U.S. Assistant Secretary of Defense Paul Wolfowitz is in Turkey seeking support in the event of a war against Iraq. The U.S. official was among several prominent Western diplomats visiting the Turkish capital.

Mr. Wolfowitz met with reporters after meeting with Turkey's new prime minister, Abdullah Gul, but he declined to answer questions about what kind of support the Bush Administration would seek from Turkey if there is a war against Iraq.

The U.S. defense official did however acknowledge that Turkey's crisis-racked economy could be badly hurt in the event of an attack on its Arab neighbor. He said the U.S. government would do its best to help alleviate the effects of a war.

Turkey, which is predominantly Muslim, is expected to play a crucial role in any operation to topple Iraqi leader Saddam Hussein, just as it did in the 1991 Gulf War, when it opened its bases to allied aircraft staging bombing raids against Iraqi targets.

According to Turkish media reports, Mr. Wolfowitz asked Turkish leaders to once again allow the use of Turkish bases as well as to provide as many as 35,000 troops for the war.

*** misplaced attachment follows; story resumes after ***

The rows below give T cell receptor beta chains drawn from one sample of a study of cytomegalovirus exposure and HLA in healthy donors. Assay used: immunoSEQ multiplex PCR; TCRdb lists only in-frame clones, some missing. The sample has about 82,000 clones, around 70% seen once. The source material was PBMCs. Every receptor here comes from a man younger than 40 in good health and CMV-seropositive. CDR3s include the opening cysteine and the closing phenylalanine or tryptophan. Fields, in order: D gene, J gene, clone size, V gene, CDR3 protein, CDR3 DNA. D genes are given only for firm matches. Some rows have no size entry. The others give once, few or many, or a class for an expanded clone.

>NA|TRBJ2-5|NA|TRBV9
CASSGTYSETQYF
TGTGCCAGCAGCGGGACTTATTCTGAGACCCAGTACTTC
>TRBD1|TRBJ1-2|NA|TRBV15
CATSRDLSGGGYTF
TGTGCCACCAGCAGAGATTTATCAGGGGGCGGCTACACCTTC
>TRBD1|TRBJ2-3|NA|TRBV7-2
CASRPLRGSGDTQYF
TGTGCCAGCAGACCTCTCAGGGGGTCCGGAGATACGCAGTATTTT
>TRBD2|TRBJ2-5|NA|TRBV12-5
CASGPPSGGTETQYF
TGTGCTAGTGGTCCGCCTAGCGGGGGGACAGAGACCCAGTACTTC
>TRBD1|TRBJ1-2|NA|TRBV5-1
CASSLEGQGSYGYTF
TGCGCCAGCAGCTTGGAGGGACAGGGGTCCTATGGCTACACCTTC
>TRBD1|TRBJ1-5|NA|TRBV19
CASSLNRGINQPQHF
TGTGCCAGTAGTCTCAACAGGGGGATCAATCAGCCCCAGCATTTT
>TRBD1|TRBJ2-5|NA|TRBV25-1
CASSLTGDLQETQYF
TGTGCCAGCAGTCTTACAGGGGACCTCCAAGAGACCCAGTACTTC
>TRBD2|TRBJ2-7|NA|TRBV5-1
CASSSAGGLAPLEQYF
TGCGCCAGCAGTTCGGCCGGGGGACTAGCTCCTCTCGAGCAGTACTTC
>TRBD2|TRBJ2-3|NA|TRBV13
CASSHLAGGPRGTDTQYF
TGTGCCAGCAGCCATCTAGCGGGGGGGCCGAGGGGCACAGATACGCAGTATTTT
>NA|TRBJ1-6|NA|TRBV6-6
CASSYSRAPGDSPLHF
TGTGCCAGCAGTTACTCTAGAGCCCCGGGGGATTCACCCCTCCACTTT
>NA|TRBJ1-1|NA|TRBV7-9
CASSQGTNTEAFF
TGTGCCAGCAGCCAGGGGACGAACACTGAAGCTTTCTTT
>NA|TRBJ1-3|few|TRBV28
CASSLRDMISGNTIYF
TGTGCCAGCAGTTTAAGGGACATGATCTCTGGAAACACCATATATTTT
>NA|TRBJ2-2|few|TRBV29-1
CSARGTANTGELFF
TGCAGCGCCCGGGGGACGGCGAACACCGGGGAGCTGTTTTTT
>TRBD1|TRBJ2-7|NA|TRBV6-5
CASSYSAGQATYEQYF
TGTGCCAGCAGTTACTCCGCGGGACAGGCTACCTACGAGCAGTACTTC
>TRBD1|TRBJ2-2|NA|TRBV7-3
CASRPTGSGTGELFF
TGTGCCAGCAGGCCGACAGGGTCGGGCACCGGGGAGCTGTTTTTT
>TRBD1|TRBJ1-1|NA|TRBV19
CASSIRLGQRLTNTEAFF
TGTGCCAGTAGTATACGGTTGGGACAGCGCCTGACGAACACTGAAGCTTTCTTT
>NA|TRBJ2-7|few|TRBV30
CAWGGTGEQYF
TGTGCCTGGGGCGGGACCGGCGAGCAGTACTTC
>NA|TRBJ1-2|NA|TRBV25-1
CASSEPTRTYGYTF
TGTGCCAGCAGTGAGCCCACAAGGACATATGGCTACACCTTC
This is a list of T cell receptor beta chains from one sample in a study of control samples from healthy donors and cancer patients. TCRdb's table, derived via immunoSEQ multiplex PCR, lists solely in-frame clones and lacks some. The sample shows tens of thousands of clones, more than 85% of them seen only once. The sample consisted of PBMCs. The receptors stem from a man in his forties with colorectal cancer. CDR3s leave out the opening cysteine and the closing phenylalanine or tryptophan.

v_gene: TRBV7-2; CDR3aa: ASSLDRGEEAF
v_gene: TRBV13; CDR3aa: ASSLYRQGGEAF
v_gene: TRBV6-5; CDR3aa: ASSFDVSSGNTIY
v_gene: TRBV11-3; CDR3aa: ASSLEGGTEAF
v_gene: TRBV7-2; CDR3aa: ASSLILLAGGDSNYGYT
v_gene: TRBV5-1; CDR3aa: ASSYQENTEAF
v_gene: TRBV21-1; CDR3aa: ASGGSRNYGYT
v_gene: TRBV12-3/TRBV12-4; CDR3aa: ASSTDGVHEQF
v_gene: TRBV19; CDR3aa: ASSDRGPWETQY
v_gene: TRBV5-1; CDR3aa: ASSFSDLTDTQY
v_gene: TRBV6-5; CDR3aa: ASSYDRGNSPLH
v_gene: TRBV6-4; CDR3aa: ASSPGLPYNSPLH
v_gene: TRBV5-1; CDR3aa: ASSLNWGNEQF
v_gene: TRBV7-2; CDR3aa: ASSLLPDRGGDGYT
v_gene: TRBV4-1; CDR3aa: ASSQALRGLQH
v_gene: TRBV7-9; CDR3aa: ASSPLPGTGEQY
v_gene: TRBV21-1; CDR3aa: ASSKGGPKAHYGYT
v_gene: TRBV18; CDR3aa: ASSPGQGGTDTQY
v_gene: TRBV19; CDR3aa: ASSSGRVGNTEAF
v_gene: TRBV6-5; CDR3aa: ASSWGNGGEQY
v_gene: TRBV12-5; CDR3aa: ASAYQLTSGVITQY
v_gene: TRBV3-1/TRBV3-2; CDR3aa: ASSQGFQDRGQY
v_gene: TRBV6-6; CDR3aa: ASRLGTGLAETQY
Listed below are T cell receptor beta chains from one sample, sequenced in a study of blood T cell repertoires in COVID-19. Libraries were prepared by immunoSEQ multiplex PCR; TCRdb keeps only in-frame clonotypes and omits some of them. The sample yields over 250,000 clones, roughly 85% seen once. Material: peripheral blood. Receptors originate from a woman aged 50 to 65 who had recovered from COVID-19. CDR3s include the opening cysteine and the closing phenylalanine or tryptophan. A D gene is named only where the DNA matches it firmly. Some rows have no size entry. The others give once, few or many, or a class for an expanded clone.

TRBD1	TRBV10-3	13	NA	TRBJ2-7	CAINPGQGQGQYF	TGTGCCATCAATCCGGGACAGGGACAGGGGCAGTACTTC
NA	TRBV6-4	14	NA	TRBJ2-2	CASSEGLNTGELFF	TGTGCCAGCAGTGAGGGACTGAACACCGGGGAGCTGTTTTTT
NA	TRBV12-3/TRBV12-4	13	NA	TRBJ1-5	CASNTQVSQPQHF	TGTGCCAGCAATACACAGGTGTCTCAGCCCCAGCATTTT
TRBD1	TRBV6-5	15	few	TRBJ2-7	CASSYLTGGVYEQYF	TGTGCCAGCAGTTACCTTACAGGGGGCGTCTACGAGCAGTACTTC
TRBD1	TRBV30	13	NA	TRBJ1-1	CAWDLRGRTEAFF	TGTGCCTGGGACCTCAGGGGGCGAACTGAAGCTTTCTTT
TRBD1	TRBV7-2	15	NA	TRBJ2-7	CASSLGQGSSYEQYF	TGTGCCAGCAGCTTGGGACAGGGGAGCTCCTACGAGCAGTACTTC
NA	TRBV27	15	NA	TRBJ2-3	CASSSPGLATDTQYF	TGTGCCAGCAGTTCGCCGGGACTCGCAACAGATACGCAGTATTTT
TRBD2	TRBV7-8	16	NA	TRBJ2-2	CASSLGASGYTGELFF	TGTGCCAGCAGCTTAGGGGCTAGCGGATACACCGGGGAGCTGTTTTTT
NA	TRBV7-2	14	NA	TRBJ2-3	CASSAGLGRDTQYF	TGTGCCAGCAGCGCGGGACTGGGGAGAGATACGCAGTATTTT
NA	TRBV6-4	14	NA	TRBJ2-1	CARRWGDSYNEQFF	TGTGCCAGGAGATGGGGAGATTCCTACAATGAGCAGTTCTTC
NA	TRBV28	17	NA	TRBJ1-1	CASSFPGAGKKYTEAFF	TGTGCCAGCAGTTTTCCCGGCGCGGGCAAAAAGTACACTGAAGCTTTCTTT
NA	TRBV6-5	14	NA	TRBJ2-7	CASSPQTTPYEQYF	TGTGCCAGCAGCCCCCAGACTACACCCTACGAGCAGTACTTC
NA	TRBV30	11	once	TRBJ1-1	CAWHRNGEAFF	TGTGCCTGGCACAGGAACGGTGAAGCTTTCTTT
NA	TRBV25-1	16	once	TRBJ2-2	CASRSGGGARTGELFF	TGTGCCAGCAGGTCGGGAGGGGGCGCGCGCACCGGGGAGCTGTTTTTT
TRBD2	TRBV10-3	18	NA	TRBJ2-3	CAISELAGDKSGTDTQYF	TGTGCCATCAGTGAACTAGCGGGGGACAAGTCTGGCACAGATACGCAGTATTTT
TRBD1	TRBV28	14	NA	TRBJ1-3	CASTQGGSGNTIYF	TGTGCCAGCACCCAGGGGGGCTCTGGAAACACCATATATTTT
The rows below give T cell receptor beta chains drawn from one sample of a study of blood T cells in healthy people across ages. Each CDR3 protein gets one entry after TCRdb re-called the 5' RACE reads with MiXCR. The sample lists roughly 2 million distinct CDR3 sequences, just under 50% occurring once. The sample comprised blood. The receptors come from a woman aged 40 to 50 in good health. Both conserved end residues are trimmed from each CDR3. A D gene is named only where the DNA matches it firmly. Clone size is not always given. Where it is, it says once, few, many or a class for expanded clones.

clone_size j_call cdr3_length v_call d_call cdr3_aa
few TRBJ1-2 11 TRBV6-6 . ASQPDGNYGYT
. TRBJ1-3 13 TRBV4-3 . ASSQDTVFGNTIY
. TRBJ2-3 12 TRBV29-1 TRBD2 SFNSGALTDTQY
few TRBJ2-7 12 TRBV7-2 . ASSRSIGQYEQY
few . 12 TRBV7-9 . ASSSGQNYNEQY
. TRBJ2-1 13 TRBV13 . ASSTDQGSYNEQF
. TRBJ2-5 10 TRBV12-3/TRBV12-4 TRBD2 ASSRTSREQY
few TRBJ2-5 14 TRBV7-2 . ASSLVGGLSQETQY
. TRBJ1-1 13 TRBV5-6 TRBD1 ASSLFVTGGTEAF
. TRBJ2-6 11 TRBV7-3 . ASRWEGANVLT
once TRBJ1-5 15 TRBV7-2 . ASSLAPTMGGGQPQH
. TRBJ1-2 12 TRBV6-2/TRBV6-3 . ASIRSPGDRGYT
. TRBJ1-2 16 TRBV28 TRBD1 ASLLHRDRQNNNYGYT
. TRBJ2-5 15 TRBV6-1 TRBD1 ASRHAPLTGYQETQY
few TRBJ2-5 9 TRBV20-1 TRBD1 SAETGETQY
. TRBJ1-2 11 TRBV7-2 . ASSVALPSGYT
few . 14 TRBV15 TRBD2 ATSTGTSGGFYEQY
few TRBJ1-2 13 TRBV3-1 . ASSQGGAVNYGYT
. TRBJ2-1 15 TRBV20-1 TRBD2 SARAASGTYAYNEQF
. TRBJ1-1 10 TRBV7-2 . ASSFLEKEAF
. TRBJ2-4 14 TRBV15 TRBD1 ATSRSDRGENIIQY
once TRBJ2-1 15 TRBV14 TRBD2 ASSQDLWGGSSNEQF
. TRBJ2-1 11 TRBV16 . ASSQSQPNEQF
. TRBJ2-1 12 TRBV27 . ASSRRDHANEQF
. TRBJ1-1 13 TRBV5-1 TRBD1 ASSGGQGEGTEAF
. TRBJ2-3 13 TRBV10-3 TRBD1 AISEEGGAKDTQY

British Foreign Secretary Jack Straw is also in Ankara, and is believed to have raised the Iraq issue with Turkey's foreign minister, Yasar Yakis.

Turkey remains deeply skeptical of U.S. plans to overthrow the Iraqi president. It is especially concerned that the Iraqi Kurds would use the turmoil that would likely follow his removal to set up their own independent state.

The Turkish position has not changed under Turkey's new Islamic-rooted government, which swept to power in November 3 elections.

Prime Minister Gul says Turkey remains opposed to unilateral action against Iraq and would only support military action if it were authorized by the United Nations.